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Choosing the Right Ship Can Be Key to Cruising

December 16, 1990|JAMES T. YENCKEL | WASHINGTON POST

A colleague mentioned the other day that he and his wife had been thinking about taking their first cruise. But, he confessed, "We don't know the first thing about how to choose the right one for us."

It's not surprising the couple is confused. As many as 150 cruise ships sail the world's seas, and no two are exactly alike. You can pick a compatible ship and have a great vacation, or sail on a bummer and rue the day you wasted so much money.

Price, of course, is a major factor, but it should not be the only basis for reaching a decision. The ship's style, itinerary and size are also important considerations.

Carnival Cruise Lines calls its growing fleet "the fun ships," and its brochures depict a youngish, bikini-clad crowd in frenzied activity.

Society Expeditions' clientele appears older; photos in its brochures might show them with binoculars and boots studying penguins in the Antarctic.

Depending on your personal tastes, you can select from among ships that:

--Promise a lively, nonstop party, or fill your evenings with scholarly lectures. Dock at a new port every day, or rarely go near a port.

--Seek out sun-drenched beaches, or explore ancient cities and other historical sites.

--Feature budget-conscious three- and four-day getaways, or cruise leisurely on itineraries that stretch on for weeks and months.

--Cater to families (premier Cruise Lines identifies itself as "the official cruise line of Walt Disney World") or make themselves available to special-interest outings such as cruises for singles.

If you prefer intimacy, it can be found on small ships such as those operated by the American Canadian Caribbean Line, which carry as few as 76 passengers. But as might be expected, on-board recreational facilities are, by necessity, very limited.

On the other hand, Royal Caribbean Cruise Line's new Sovereign of the Seas, the largest liner afloat, is a full-fledged resort in everything but name--offering practically everything except 18 holes of golf. It can carry more than 2,200 passengers. When the Sovereign docks at a Caribbean port such as St. Thomas in the Virgin Islands, passengers spill into the streets like an invading army.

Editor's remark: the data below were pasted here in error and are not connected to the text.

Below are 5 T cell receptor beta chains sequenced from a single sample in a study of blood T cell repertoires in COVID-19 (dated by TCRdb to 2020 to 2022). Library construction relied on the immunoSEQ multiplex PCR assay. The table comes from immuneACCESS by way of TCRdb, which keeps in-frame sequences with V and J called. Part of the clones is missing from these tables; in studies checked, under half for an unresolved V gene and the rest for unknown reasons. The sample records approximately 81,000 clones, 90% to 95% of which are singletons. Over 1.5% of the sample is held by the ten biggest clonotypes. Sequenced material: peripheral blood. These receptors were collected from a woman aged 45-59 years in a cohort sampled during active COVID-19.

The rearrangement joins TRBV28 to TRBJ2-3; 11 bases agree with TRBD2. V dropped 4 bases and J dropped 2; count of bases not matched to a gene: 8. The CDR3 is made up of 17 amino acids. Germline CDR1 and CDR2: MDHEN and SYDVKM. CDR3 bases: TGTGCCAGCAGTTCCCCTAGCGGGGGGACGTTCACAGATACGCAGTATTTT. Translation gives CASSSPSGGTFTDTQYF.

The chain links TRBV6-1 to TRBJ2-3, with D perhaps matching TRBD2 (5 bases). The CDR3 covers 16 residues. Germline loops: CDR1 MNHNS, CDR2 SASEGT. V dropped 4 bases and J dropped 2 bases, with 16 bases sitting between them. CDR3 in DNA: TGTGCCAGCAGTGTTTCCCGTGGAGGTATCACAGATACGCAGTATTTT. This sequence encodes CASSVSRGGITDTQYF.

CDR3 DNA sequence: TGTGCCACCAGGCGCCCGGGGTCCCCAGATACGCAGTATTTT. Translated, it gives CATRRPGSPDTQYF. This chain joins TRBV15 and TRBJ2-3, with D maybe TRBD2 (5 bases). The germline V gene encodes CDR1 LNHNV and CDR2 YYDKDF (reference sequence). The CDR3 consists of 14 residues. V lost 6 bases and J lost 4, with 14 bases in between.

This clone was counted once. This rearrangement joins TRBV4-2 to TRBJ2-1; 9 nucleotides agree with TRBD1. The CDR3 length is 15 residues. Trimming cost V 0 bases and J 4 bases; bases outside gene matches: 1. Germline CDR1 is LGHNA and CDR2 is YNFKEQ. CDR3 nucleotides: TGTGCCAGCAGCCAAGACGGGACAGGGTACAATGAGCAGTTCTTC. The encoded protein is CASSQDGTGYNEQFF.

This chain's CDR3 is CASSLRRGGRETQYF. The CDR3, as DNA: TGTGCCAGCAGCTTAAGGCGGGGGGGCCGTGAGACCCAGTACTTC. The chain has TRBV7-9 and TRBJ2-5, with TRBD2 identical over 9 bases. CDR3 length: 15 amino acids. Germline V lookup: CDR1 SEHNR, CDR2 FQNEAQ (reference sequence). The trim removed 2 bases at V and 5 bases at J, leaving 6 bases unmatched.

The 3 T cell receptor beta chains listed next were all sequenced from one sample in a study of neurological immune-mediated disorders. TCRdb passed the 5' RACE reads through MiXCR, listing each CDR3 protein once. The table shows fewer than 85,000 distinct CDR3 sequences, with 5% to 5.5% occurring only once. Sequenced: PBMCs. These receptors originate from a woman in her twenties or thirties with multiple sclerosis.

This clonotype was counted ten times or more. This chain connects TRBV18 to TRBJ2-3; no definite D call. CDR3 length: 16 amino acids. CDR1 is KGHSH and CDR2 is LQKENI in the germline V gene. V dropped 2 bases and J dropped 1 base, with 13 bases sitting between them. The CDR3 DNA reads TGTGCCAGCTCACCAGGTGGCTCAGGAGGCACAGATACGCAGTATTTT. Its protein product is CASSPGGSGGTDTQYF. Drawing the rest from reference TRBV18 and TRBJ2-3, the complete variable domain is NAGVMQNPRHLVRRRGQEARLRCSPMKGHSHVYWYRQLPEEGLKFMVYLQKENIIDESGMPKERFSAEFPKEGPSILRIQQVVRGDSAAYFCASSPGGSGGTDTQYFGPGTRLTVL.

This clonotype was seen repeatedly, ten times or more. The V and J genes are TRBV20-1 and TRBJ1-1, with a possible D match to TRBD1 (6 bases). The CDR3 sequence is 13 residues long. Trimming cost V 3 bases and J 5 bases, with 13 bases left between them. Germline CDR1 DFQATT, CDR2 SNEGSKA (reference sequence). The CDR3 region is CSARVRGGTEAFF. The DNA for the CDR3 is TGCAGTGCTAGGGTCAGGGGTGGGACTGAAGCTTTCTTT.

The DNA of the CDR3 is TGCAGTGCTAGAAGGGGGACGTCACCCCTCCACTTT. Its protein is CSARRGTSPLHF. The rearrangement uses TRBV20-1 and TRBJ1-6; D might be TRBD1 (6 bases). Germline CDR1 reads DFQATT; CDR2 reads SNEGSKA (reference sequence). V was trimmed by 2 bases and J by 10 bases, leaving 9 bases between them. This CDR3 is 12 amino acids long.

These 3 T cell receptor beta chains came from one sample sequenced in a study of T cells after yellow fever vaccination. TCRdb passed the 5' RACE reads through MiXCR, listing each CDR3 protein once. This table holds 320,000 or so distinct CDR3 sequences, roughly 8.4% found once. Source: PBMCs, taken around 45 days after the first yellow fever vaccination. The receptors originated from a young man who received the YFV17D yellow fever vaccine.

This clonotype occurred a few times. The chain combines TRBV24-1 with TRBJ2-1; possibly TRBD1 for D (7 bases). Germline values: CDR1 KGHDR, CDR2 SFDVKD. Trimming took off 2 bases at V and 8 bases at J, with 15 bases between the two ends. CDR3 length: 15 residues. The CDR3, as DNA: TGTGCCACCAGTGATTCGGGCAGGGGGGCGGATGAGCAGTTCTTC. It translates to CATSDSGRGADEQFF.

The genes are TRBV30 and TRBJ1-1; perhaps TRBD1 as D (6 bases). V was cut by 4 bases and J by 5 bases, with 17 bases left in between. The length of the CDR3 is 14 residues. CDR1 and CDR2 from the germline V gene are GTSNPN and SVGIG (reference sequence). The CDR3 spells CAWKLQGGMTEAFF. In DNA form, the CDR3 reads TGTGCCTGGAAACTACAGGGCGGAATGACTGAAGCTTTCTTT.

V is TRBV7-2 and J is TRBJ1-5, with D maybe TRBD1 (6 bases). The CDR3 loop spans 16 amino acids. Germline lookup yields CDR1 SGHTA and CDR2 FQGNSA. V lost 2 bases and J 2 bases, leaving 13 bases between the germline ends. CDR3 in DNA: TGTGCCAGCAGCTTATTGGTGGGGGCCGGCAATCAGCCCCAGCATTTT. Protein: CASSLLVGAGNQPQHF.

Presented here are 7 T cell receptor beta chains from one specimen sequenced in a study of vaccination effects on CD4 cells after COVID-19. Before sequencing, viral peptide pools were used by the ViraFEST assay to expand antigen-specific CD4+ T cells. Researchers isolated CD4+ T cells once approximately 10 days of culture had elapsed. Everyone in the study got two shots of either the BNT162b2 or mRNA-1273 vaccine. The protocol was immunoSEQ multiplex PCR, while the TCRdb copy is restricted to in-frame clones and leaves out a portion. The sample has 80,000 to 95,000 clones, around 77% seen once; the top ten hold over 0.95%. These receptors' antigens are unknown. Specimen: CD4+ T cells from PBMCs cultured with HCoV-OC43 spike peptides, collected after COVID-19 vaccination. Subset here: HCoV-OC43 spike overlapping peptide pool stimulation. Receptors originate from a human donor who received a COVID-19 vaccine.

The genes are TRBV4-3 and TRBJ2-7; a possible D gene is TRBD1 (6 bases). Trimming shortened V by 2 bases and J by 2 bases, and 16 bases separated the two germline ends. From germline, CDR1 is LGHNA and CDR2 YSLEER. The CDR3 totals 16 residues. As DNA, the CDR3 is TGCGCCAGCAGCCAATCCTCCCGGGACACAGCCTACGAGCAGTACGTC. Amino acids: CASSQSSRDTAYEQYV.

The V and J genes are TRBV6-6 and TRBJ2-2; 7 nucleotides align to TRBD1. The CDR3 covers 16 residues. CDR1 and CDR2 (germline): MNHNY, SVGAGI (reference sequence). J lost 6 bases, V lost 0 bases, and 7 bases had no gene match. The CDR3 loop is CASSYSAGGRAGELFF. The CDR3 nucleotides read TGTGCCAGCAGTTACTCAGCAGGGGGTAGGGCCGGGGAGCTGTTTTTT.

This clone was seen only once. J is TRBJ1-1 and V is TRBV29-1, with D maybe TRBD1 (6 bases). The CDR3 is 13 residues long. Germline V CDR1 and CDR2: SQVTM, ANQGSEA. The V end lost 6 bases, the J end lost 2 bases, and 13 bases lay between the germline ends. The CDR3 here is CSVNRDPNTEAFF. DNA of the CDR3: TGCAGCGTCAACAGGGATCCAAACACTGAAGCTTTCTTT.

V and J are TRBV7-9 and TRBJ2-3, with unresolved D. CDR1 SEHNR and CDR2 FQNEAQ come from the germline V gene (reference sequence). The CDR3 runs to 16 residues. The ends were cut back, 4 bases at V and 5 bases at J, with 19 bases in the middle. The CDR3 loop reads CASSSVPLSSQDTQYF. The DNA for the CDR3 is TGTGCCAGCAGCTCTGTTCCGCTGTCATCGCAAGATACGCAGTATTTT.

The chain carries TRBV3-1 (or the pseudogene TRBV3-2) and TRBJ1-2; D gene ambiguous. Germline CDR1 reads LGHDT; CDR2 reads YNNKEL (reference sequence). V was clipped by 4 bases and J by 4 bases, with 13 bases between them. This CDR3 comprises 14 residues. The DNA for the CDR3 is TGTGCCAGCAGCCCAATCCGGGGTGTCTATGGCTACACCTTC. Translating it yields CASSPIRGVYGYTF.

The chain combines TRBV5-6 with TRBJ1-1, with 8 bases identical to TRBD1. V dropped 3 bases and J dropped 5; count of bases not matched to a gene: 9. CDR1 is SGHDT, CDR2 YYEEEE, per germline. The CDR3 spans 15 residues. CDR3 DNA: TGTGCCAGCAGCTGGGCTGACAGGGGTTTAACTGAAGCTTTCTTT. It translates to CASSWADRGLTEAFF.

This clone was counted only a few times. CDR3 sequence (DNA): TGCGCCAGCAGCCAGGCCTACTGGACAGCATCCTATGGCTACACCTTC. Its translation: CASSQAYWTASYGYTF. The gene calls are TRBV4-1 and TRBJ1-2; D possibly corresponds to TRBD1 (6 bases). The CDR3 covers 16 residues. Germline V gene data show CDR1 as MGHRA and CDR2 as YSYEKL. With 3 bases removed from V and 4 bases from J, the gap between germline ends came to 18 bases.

On my first cruise a few years back, aboard Norwegian Cruise Line's Sunward II, a magnificent sunset rewarded our last night at sea. The sky was so spectacular, the captain made an announcement over the public-address system urging everyone to go on deck and take a look. Hardly anybody showed up, however, and my wife and I continued to watch in pleasant solitude. Later we discovered why: Our fellow passengers were engrossed in bingo. If there were ever a next time, I told myself, I would find a ship catering to folks who prefer scenery over games.

"There are different breeds of travelers," says Ron Bitting, president of the National Assn. of Cruise Only Agencies. "You've got the backpackers," by which he means adventurous travelers, "and you've got the traveler who needs to plan a year ahead and wants to know what side of the bed the phone is on."

Bitting's organization represents about 800 travel agencies nationwide, including those that handle nothing but cruise vacations as well as full-service agencies with separate cruise divisions. The goal of the specialists is to match passengers with a cruise they will enjoy--which, despite the romantic ballyhoo of cruise-line advertising, is no easy matter.

A travel agent himself for almost three decades, Bitting heads Personal Touch Cruise Consultants of Freeport, N.Y. He has put together a detailed questionnaire, which his staff uses to determine the interests of his customers. Among the very specific questions: Do you prefer a new ship sleekly modern in decor or an older one that reflects an earlier era? If you like an older ship, he suggests sailing the 30-year-old Rotterdam of Holland America Line ("It's so beautifully maintained").

One tip to getting a ship you will like, says Bitting, is to find one that offers activities similar to those you enjoy on land-based vacations. If you tell Bitting that you want to sample several beaches, he probably will book you on a ship plying the Caribbean. If gambling, disco dancing and a vibrant night life are most important to you, he will find you a party ship. In the first example, itinerary is of primary importance, he notes; to the night owl, the ship's activities come first, regardless of its destination.

Among the major considerations when choosing a cruise vacation:

--Price: "In all instances, price is important," says Bitting. "Everybody is price-conscious. We have people booking $20,000 cruises, but they want it for $19,500."

Last-minute bargains often are available because many new ships have been built recently and the availability of cabins has outstripped demand--at least temporarily. But Bitting cautions that the bargains are not for everyone. You don't, for example, get first choice on cabins, and often have to take the leftovers.

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